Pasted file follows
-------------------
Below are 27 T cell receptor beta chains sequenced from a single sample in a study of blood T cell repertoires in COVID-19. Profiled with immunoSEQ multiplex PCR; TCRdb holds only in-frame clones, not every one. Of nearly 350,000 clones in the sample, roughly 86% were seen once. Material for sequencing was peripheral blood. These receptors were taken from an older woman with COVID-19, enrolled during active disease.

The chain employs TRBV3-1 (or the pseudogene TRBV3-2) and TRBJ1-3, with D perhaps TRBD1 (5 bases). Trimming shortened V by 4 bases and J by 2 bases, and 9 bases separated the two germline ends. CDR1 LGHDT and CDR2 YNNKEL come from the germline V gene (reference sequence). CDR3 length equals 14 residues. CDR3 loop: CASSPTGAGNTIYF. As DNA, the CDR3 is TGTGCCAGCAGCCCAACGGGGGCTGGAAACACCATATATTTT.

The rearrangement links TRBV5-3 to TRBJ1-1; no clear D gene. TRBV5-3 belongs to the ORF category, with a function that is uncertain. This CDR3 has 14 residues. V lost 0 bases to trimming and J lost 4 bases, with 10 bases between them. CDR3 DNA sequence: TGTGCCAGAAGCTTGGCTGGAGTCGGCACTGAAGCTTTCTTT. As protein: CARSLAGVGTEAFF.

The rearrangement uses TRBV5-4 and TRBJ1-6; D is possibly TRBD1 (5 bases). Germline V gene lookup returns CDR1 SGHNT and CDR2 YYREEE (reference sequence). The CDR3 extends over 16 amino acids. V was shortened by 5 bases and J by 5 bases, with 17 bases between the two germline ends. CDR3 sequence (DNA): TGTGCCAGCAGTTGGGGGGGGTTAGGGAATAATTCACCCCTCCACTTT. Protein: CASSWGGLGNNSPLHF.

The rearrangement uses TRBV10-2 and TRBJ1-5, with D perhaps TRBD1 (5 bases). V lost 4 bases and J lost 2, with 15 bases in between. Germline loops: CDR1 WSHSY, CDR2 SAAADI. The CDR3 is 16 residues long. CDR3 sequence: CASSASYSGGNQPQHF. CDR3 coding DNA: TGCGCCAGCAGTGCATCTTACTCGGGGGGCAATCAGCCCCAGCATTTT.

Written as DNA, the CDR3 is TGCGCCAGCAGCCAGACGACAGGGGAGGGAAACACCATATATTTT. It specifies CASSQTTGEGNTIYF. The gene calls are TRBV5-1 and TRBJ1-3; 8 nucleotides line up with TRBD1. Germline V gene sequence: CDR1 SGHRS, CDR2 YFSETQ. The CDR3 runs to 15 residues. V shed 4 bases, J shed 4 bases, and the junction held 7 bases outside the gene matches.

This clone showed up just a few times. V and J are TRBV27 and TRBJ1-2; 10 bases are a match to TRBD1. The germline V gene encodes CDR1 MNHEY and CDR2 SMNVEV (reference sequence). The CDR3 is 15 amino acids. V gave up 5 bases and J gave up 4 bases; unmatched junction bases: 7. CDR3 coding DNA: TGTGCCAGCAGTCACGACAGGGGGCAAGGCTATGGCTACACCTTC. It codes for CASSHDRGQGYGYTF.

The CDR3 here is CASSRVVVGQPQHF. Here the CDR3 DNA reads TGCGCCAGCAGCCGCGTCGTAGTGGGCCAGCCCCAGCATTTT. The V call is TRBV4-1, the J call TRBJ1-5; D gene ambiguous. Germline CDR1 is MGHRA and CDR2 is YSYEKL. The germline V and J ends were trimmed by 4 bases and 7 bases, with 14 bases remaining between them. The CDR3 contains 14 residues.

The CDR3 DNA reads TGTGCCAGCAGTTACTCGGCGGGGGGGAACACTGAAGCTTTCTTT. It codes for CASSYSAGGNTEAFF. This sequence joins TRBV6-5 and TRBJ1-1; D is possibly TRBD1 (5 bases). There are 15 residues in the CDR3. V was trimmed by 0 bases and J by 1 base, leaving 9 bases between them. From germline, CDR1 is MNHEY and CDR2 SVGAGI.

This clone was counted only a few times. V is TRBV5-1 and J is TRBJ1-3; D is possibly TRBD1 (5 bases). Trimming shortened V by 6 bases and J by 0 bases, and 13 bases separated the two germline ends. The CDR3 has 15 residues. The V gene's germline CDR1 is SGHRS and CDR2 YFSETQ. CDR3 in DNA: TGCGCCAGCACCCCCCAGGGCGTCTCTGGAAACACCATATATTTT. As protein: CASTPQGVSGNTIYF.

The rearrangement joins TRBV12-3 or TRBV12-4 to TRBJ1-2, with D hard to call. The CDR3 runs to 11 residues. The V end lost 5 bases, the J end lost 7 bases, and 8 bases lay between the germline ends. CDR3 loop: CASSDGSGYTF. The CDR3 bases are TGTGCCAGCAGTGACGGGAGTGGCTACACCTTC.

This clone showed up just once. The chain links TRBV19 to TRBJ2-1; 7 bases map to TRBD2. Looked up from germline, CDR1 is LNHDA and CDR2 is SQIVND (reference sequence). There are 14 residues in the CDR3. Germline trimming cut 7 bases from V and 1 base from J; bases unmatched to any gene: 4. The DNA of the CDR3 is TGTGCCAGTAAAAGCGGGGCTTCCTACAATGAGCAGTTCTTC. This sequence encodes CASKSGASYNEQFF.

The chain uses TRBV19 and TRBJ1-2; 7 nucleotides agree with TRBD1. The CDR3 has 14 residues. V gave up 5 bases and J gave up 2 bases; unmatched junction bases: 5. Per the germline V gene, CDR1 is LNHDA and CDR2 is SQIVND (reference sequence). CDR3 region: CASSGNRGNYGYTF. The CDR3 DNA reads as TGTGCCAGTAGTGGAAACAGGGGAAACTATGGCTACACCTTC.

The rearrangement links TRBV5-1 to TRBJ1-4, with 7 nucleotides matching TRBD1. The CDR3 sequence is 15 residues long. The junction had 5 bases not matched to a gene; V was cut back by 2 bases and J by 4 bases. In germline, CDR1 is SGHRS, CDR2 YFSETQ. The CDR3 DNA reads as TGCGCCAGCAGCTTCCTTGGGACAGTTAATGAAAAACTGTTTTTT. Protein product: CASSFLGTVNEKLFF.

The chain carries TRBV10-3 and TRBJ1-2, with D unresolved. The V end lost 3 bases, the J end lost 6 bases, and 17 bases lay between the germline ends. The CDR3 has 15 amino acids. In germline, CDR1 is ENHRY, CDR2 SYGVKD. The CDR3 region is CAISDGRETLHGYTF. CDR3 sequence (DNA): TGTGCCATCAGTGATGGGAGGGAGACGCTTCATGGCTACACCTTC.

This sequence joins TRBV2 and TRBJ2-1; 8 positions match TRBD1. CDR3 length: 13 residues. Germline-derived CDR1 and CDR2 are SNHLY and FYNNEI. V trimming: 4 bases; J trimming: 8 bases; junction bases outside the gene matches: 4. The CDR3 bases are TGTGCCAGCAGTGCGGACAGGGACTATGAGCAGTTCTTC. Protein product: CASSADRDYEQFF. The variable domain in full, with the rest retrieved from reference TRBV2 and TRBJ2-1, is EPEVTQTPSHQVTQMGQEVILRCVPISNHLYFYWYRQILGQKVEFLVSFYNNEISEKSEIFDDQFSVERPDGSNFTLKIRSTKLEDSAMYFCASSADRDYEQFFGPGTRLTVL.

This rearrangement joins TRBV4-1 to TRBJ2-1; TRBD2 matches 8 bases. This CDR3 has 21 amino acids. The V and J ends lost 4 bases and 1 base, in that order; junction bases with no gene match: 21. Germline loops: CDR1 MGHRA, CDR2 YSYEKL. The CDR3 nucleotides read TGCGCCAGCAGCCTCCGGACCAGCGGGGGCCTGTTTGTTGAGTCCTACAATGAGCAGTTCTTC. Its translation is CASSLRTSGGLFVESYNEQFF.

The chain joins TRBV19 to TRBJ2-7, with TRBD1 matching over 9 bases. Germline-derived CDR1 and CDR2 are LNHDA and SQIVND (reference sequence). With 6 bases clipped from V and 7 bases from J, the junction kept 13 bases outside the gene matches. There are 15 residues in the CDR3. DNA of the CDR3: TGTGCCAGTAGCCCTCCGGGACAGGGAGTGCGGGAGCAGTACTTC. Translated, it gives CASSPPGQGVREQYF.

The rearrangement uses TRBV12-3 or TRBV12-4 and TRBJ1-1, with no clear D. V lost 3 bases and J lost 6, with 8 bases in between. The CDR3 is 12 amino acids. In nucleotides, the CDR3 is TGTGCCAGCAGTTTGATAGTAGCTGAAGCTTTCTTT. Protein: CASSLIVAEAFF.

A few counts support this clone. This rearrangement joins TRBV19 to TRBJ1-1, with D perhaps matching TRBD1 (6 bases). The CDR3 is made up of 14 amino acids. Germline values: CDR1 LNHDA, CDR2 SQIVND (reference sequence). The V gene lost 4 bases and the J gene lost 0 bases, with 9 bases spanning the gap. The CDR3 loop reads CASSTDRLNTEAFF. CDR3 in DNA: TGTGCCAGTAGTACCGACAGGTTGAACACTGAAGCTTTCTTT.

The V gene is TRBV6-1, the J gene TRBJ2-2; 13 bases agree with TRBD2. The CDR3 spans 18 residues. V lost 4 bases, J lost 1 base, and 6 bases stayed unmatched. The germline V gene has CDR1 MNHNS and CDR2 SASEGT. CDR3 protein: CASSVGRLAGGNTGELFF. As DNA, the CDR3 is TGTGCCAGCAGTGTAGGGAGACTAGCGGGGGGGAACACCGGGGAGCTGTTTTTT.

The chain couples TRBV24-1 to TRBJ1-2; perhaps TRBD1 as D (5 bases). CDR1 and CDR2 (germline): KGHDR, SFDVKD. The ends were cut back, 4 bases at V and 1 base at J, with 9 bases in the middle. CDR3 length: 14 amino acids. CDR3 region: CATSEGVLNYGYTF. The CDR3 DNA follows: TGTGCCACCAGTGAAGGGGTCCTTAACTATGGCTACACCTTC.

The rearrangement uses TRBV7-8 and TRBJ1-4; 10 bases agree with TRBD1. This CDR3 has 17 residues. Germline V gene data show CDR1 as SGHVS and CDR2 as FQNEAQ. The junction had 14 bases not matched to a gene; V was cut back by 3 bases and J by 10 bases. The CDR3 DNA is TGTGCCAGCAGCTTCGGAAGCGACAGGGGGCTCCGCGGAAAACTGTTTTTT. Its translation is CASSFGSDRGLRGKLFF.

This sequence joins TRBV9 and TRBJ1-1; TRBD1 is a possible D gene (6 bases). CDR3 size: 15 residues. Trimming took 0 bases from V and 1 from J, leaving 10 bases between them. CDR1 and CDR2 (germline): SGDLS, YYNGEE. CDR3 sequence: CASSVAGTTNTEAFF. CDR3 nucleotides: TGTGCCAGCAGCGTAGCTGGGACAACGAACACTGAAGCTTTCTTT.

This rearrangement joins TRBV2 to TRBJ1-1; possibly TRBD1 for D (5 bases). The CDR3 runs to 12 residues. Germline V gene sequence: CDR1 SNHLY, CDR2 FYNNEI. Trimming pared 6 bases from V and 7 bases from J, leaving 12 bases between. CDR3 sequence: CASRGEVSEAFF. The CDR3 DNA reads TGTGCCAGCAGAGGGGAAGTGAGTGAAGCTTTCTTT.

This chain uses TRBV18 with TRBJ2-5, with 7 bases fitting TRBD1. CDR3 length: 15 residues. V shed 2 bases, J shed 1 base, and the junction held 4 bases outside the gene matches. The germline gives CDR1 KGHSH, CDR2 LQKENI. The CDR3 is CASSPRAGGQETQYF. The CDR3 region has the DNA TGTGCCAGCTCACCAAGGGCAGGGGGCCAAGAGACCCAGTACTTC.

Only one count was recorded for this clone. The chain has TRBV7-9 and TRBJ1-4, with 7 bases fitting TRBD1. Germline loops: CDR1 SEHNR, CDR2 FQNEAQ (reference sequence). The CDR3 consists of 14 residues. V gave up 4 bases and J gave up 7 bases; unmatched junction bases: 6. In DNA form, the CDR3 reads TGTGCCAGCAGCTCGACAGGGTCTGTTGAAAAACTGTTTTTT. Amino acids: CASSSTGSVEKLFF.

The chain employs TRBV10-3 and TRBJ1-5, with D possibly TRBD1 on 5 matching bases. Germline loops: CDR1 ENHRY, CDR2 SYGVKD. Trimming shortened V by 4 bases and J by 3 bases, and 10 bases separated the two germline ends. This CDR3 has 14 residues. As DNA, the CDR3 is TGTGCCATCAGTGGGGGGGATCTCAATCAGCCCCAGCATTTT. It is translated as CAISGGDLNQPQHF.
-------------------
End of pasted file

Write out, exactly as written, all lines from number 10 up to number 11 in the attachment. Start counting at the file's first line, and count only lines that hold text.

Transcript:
This clone was counted only a few times. V is TRBV5-1 and J is TRBJ1-3; D is possibly TRBD1 (5 bases). Trimming shortened V by 6 bases and J by 0 bases, and 13 bases separated the two germline ends. The CDR3 has 15 residues. The V gene's germline CDR1 is SGHRS and CDR2 YFSETQ. CDR3 in DNA: TGCGCCAGCACCCCCCAGGGCGTCTCTGGAAACACCATATATTTT. As protein: CASTPQGVSGNTIYF.

The rearrangement joins TRBV12-3 or TRBV12-4 to TRBJ1-2, with D hard to call. The CDR3 runs to 11 residues. The V end lost 5 bases, the J end lost 7 bases, and 8 bases lay between the germline ends. CDR3 loop: CASSDGSGYTF. The CDR3 bases are TGTGCCAGCAGTGACGGGAGTGGCTACACCTTC.